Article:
Use of the kula was transformed in the first half of the 19th century. By the time of the Mahele, both foreigners and Hawaiians were using open tracts for pasturing livestock, primarily cattle. Vancouver introduced cattle to the island of Hawaii in 1794, and Kamehameha put a kapu ‘taboo’ on them for 10 years (Kuykendall 1968:40-44). Left unmolested, the cattle multiplied and prospered, eventually contributing to the ruin of subsistence agriculture in many parts of the islands. Not until 1830 were the cattle hunted for commercial use of their hides, tallow and salt beef (Kuykendall 1968:317-18). Although foreigners had been the first to keep herds of cattle, Hawaiians, too, were keeping a few horses and cattle by the 1830s, in addition to the traditional pigs and goats. In 1846, a missionary estimated that 1000 Hawaiians on the island of Oahu owned “quadrupeds of the larger kinds.” 24 By the mid-1840s, cattle were a destructive menace in many areas.
Mahele records from Kawailoa, on the north shore of Oahu, describe an apparent forerunner of the land hui, formed in response to the depredations of foreigners' cattle. Many Kawailoa residents claimed plots in the “pa hui” of Ukoa, a “collective enclosure” variously called the pa ipu ‘melon enclosure’ and pa 'uala ‘enclosure for sweet potatoes’. J. S. Emerson, the missionary for Waialua District, called it a “great potato field . . . in a very strong enclosure which the people made for themselves.” 25 In 1835, Emerson reported that “not less than 2 miles” of fence had been erected “for the security of cultivated lands.” 26 The purpose of such enclosures was clear: to protect the residents' fields from marauding cattle. A Hawaiian witness to the Land Commission described the origin of the pa hui:
We used to cultivate this place, but because of the trouble from - 177 the cattle, we stopped; however, Laanui [chief over Kawailoa] consented to our cultivating that place, so we enclosed it. There are 60 of us perhaps whose enclosure this is. 27
The land called Ukoa lay near the sea at the mouth of the Anahulu River. The land was kula because it was open and cultivatable, if not suitable for wetland taro. Although the pa hui was collectively built, the Hawaiians cultivated their melon and potato fields within it individually. Once again, access to the kula was common, but production was a household matter. In the Mahele, Hawaiians in Kawailoa claimed their separate plots in the pa hui just as they claimed their taro patches. Traditionally, these kula fields would have been scattered in open lands. In 1846, Emerson protested against a chief's dictum that commoners must fence their small parcels lying in the middle of the konohiki's kula: “If every man must fence his own patch that lies within the common cultivated land in order to have it malu [protected], he is in a sad case.” 28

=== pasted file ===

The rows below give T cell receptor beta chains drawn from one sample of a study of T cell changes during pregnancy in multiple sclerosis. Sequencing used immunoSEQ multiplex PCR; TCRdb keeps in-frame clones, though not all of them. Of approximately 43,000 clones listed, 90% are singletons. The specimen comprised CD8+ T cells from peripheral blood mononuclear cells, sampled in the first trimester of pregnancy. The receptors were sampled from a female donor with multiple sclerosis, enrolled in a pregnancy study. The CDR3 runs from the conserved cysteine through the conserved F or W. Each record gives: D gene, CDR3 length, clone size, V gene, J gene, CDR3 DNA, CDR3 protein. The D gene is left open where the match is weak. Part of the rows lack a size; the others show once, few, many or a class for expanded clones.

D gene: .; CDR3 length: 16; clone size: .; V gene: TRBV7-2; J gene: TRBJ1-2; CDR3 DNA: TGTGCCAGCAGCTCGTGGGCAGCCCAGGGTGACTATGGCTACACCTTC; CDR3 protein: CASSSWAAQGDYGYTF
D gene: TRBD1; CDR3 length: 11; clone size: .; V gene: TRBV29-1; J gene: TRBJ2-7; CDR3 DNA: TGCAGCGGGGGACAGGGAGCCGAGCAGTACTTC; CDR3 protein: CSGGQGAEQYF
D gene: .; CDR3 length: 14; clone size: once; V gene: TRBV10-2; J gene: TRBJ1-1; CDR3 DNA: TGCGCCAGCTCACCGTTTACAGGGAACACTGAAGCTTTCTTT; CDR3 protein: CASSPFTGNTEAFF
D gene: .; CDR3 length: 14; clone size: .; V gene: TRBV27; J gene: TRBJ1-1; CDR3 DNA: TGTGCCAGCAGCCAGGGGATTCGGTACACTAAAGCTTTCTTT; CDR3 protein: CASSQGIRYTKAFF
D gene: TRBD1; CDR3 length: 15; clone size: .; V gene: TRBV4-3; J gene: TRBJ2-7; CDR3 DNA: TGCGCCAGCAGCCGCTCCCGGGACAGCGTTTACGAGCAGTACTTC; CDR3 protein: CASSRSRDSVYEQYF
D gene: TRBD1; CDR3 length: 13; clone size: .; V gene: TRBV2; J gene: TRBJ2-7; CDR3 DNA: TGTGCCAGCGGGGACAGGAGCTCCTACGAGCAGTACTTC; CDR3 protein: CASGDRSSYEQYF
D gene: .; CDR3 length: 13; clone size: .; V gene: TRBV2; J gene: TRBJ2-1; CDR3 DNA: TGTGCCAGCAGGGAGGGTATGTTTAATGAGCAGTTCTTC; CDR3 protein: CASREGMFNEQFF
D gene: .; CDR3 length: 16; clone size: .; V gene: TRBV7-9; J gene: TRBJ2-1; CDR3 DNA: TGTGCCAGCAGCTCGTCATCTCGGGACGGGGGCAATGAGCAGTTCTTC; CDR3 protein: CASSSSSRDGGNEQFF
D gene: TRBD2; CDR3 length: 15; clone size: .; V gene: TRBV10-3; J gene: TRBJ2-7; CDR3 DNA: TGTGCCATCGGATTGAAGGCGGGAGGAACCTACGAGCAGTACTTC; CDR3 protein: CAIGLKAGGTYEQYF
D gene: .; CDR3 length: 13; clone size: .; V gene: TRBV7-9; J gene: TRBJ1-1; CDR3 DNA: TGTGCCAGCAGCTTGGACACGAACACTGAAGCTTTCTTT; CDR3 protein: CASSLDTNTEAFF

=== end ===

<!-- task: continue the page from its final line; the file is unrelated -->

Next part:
We cannot tell whether the idea for the pa hui originated with the Hawaiians. Emerson's letters demonstrate his concern for fencing native lands against cattle, and there are indications in his correspondence that he may have advised the Hawaiians accordingly. Emerson assisted the Kawailoa people with their claims to the Land Commission. The fact that the parcels at Ukoa were contiguous and enclosed undoubtedly contributed to the high frequency with which they were awarded, unlike the scattered kula plots claimed in many other areas. Emerson also served as Government Agent for Sale of Lands in Waialua specifically to safeguard the Hawaiians' interests. 29 Against the chiefs' will, Emerson sold cattle to the commoners in 1846, 30 and conveyed large kula tracts to them in 1850. 31
By the time of the Mahele, open lands were used as “common pasture grounds” for the Hawaiians' livestock. 32 Cattle, horses, mules and donkeys were branded with the owner's mark; each brand had to be registered with the Government for a fee, and registering brands was an important enough activity to occupy the Governor of Oahu. 33 In 1846, Emerson protested the Government's plan to partition and lease the Hawaiians' pasture land: “The land has been a common pasture for the people say, beyond the memory of man.” 34 Emerson estimated that 100 pigs, 100 goats, 20 donkeys, 40 horses, and 50 cattle belonging to 100-200 people ran on “what may be perhaps appropriately called their common swine pastures.” In Mahele testimony, Kawailoa residents called this land their “cattle kula” (kula bipi) and “kula to raise animals” (kula hānai holoholona).
In many districts, the alienation of the kula was a factor driving Hawaiians from the land after the Mahele. Commoners were frequently - 178 awarded kuleanas adjacent to, or surrounded by, vast tracts of kula belonging to chiefs or to the Government. As early as the 1830s, these tracts were partitioned and sold to foreigners. The sale of such lands in a district usually heralded the gradual forcing-out of small Hawaiian land-holders. In Kohala, on the island of Hawaii, Elias Bond acted as Sub-commissioner to the Land Commission when the kula was put up for sale:
. . . it came to be known that the government lands of this district were for sale and it was reported that applications for large tracts had been made by certain foreigners . . . there was no chance for a common native living in a remote district like this (Damon 1927:256).
The files of the Minister of Public Instruction 35 are filled with petitions and letters protesting the foreigners' use of the kula. Often, the large landowners not only prohibited Hawaiians from using the uplands, but filled the kula with livestock, which overran the small kuleanas and destroyed crops. If Hawaiians' cattle or pigs trespassed on the foreigners' lands, however, they were liable to be shot or confiscated, with apparent Government sanction. 36 As Hawaiians sold or abandoned their lands, the cattle were free to graze further and further down the length of the valleys: